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Prominent critic of the death penalty to speak tonight

One of America’s most prominent critics of the death penalty and a two-time Nobel Peace Prize nominee, the Rev. Joseph B. Ingle, will speak about his challenge to the death penalty at 7 p.m. Tuesday, March 17, in Room 200 of Linderman Library at Lehigh.

His talk, which is titled “Lethal Injection as Torture,” is free and open to the public.

"In his 35 years working on death row, Joe Ingle has come to know America's prisons, court rooms and legal system. He has worked as a person of conscience to challenge the morality of the death penalty, and he has worked closely with legal teams to challenge the constitutionality of the death penalty system,” says Lloyd Steffen, University Chaplain, professor of religion studies and long-standing opponent of the capital punishment.

Steffen organized Ingle’s visit to campus in conjunction with his "Practical Justice" class, a service-learning course.

He said that Ingle’s talk will explore recent efforts to expose lethal injection as 'cruel and unusual punishment.'

“The medical details may not be for the faint of heart,” Steffen adds. “The details of the death penalty system are chilling, yet it is because they are not well understood by most Americans that we have invited Rev. Ingle to Lehigh.”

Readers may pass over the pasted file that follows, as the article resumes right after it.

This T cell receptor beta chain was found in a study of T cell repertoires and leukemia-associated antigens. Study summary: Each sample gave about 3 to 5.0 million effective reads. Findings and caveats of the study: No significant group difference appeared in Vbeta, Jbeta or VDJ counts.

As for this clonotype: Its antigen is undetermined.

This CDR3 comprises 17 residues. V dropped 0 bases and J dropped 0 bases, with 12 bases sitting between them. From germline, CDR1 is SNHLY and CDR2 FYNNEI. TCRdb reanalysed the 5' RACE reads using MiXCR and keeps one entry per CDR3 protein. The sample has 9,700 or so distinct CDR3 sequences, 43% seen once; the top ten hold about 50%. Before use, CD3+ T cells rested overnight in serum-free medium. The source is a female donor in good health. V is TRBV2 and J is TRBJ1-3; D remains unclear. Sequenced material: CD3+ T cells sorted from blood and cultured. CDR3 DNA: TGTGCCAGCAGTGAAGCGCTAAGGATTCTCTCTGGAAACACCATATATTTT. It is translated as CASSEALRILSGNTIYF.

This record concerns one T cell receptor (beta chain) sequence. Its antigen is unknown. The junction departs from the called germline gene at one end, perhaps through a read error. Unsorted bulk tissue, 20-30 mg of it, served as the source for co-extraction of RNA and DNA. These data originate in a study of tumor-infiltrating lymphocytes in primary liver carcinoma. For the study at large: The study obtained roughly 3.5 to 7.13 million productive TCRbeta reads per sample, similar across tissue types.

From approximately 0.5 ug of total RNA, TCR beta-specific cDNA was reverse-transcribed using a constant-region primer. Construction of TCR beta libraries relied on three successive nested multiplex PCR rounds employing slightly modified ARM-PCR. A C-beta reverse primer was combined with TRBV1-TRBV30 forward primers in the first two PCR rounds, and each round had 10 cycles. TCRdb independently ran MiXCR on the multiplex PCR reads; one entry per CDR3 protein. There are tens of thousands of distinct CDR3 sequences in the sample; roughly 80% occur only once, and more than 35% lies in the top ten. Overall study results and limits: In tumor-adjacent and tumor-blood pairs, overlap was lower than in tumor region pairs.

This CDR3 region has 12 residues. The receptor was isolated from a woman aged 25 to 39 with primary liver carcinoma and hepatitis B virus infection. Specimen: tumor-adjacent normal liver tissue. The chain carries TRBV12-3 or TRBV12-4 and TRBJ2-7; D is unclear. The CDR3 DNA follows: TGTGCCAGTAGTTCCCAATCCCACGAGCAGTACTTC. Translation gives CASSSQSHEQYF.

Ingle is the former director of the Southern Coalition on Jails and Prisons and founder of the Tennessee Committee against State Killing. Most recently, he served as the executive director of the Nashville-based Neighborhood Justice Center, an alternative conflict management center dedicated to restorative justice.

His work, which began in 1973 and continues to today, has taken him into Southern prisons and death rows and was chronicled in his book, “Last Rights: Thirteen Fatal Encounters with the State’s Justice.”

The late Pulitzer-Prize winning author William Styron said of Ingle: “His service in the cause of the abolition of the death penalty—one of the purest of all moral missions—has been steadfast and sometimes heroic, and his work will deserve honor long after that day when the executioner is finally stilled.”

Born in North Carolina, Ingle is a graduate of Union Theological Seminary in New York City and was a Harvard fellow in 1991.

-- Linda Harbrecht


Posted on Tuesday, March 17, 2009

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